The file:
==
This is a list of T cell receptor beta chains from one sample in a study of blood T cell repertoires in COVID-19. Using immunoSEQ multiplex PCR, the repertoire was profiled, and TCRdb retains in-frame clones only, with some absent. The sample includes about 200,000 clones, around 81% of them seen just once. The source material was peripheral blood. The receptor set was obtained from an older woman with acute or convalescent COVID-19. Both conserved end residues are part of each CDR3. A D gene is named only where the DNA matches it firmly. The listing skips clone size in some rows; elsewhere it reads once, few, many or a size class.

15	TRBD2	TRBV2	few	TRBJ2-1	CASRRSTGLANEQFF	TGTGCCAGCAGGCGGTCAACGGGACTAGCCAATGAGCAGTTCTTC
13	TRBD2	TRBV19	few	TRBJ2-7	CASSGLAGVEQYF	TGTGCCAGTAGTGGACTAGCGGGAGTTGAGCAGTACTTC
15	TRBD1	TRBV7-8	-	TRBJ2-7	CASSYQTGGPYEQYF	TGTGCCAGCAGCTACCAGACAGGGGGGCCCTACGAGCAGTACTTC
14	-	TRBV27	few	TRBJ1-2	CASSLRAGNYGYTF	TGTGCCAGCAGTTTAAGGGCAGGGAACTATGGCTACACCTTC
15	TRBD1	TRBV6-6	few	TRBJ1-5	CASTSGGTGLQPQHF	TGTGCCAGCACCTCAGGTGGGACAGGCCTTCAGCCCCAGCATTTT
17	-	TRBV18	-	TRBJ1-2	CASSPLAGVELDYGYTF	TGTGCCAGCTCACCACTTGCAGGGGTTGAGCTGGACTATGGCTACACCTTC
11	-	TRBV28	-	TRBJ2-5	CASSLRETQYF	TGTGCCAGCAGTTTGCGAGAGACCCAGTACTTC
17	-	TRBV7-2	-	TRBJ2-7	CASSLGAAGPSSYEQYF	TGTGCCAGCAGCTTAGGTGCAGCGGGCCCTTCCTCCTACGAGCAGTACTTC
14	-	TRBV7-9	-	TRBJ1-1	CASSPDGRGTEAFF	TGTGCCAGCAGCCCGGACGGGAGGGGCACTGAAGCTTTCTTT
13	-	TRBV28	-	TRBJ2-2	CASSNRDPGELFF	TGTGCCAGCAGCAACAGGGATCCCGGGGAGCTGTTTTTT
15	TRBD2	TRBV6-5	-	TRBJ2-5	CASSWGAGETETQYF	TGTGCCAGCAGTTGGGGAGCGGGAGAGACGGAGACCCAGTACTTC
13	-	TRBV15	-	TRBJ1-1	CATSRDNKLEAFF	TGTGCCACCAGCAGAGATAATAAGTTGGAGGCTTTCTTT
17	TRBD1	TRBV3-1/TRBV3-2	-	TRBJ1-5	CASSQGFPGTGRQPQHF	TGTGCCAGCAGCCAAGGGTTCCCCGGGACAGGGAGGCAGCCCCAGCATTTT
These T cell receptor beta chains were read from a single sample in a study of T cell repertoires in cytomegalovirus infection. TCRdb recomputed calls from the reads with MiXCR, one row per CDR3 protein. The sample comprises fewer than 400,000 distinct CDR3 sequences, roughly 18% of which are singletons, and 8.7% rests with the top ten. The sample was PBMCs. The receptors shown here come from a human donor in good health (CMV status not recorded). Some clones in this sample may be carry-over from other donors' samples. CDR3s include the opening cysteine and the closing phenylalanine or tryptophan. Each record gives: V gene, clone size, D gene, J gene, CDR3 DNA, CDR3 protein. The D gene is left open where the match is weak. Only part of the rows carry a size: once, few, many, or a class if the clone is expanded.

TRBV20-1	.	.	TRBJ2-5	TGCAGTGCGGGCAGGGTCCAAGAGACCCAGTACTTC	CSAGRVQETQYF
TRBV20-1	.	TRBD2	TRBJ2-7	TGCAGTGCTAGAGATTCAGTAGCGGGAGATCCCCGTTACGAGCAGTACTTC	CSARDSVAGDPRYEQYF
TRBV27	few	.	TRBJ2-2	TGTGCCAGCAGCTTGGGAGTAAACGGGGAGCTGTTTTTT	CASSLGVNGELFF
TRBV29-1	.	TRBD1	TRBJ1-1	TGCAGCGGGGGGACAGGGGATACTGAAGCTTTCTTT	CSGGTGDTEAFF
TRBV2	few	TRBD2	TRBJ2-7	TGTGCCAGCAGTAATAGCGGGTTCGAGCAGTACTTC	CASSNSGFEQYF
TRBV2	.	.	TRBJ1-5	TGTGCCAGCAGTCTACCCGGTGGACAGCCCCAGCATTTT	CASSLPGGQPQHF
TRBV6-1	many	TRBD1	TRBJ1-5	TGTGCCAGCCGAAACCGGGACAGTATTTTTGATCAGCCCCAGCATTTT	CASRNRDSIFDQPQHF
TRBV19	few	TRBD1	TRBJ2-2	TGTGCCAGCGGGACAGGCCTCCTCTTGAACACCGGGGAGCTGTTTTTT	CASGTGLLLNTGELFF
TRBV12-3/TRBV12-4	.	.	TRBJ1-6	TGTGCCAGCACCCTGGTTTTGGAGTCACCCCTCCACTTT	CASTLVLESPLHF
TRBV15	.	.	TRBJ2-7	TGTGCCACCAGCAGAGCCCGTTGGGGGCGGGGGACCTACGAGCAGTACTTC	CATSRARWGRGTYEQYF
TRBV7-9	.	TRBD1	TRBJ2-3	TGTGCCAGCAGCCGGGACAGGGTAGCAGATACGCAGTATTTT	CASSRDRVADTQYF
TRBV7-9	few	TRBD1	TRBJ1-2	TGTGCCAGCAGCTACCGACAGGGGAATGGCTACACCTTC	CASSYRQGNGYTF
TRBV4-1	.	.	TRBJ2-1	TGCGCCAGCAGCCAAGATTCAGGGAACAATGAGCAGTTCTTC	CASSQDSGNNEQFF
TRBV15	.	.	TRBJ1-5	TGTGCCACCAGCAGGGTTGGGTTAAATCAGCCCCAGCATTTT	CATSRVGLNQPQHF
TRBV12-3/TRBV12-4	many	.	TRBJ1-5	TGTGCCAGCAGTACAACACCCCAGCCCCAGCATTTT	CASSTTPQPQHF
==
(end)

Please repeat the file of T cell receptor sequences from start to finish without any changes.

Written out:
This is a list of T cell receptor beta chains from one sample in a study of blood T cell repertoires in COVID-19. Using immunoSEQ multiplex PCR, the repertoire was profiled, and TCRdb retains in-frame clones only, with some absent. The sample includes about 200,000 clones, around 81% of them seen just once. The source material was peripheral blood. The receptor set was obtained from an older woman with acute or convalescent COVID-19. Both conserved end residues are part of each CDR3. A D gene is named only where the DNA matches it firmly. The listing skips clone size in some rows; elsewhere it reads once, few, many or a size class.

15	TRBD2	TRBV2	few	TRBJ2-1	CASRRSTGLANEQFF	TGTGCCAGCAGGCGGTCAACGGGACTAGCCAATGAGCAGTTCTTC
13	TRBD2	TRBV19	few	TRBJ2-7	CASSGLAGVEQYF	TGTGCCAGTAGTGGACTAGCGGGAGTTGAGCAGTACTTC
15	TRBD1	TRBV7-8	-	TRBJ2-7	CASSYQTGGPYEQYF	TGTGCCAGCAGCTACCAGACAGGGGGGCCCTACGAGCAGTACTTC
14	-	TRBV27	few	TRBJ1-2	CASSLRAGNYGYTF	TGTGCCAGCAGTTTAAGGGCAGGGAACTATGGCTACACCTTC
15	TRBD1	TRBV6-6	few	TRBJ1-5	CASTSGGTGLQPQHF	TGTGCCAGCACCTCAGGTGGGACAGGCCTTCAGCCCCAGCATTTT
17	-	TRBV18	-	TRBJ1-2	CASSPLAGVELDYGYTF	TGTGCCAGCTCACCACTTGCAGGGGTTGAGCTGGACTATGGCTACACCTTC
11	-	TRBV28	-	TRBJ2-5	CASSLRETQYF	TGTGCCAGCAGTTTGCGAGAGACCCAGTACTTC
17	-	TRBV7-2	-	TRBJ2-7	CASSLGAAGPSSYEQYF	TGTGCCAGCAGCTTAGGTGCAGCGGGCCCTTCCTCCTACGAGCAGTACTTC
14	-	TRBV7-9	-	TRBJ1-1	CASSPDGRGTEAFF	TGTGCCAGCAGCCCGGACGGGAGGGGCACTGAAGCTTTCTTT
13	-	TRBV28	-	TRBJ2-2	CASSNRDPGELFF	TGTGCCAGCAGCAACAGGGATCCCGGGGAGCTGTTTTTT
15	TRBD2	TRBV6-5	-	TRBJ2-5	CASSWGAGETETQYF	TGTGCCAGCAGTTGGGGAGCGGGAGAGACGGAGACCCAGTACTTC
13	-	TRBV15	-	TRBJ1-1	CATSRDNKLEAFF	TGTGCCACCAGCAGAGATAATAAGTTGGAGGCTTTCTTT
17	TRBD1	TRBV3-1/TRBV3-2	-	TRBJ1-5	CASSQGFPGTGRQPQHF	TGTGCCAGCAGCCAAGGGTTCCCCGGGACAGGGAGGCAGCCCCAGCATTTT
These T cell receptor beta chains were read from a single sample in a study of T cell repertoires in cytomegalovirus infection. TCRdb recomputed calls from the reads with MiXCR, one row per CDR3 protein. The sample comprises fewer than 400,000 distinct CDR3 sequences, roughly 18% of which are singletons, and 8.7% rests with the top ten. The sample was PBMCs. The receptors shown here come from a human donor in good health (CMV status not recorded). Some clones in this sample may be carry-over from other donors' samples. CDR3s include the opening cysteine and the closing phenylalanine or tryptophan. Each record gives: V gene, clone size, D gene, J gene, CDR3 DNA, CDR3 protein. The D gene is left open where the match is weak. Only part of the rows carry a size: once, few, many, or a class if the clone is expanded.

TRBV20-1	.	.	TRBJ2-5	TGCAGTGCGGGCAGGGTCCAAGAGACCCAGTACTTC	CSAGRVQETQYF
TRBV20-1	.	TRBD2	TRBJ2-7	TGCAGTGCTAGAGATTCAGTAGCGGGAGATCCCCGTTACGAGCAGTACTTC	CSARDSVAGDPRYEQYF
TRBV27	few	.	TRBJ2-2	TGTGCCAGCAGCTTGGGAGTAAACGGGGAGCTGTTTTTT	CASSLGVNGELFF
TRBV29-1	.	TRBD1	TRBJ1-1	TGCAGCGGGGGGACAGGGGATACTGAAGCTTTCTTT	CSGGTGDTEAFF
TRBV2	few	TRBD2	TRBJ2-7	TGTGCCAGCAGTAATAGCGGGTTCGAGCAGTACTTC	CASSNSGFEQYF
TRBV2	.	.	TRBJ1-5	TGTGCCAGCAGTCTACCCGGTGGACAGCCCCAGCATTTT	CASSLPGGQPQHF
TRBV6-1	many	TRBD1	TRBJ1-5	TGTGCCAGCCGAAACCGGGACAGTATTTTTGATCAGCCCCAGCATTTT	CASRNRDSIFDQPQHF
TRBV19	few	TRBD1	TRBJ2-2	TGTGCCAGCGGGACAGGCCTCCTCTTGAACACCGGGGAGCTGTTTTTT	CASGTGLLLNTGELFF
TRBV12-3/TRBV12-4	.	.	TRBJ1-6	TGTGCCAGCACCCTGGTTTTGGAGTCACCCCTCCACTTT	CASTLVLESPLHF
TRBV15	.	.	TRBJ2-7	TGTGCCACCAGCAGAGCCCGTTGGGGGCGGGGGACCTACGAGCAGTACTTC	CATSRARWGRGTYEQYF
TRBV7-9	.	TRBD1	TRBJ2-3	TGTGCCAGCAGCCGGGACAGGGTAGCAGATACGCAGTATTTT	CASSRDRVADTQYF
TRBV7-9	few	TRBD1	TRBJ1-2	TGTGCCAGCAGCTACCGACAGGGGAATGGCTACACCTTC	CASSYRQGNGYTF
TRBV4-1	.	.	TRBJ2-1	TGCGCCAGCAGCCAAGATTCAGGGAACAATGAGCAGTTCTTC	CASSQDSGNNEQFF
TRBV15	.	.	TRBJ1-5	TGTGCCACCAGCAGGGTTGGGTTAAATCAGCCCCAGCATTTT	CATSRVGLNQPQHF
TRBV12-3/TRBV12-4	many	.	TRBJ1-5	TGTGCCAGCAGTACAACACCCCAGCCCCAGCATTTT	CASSTTPQPQHF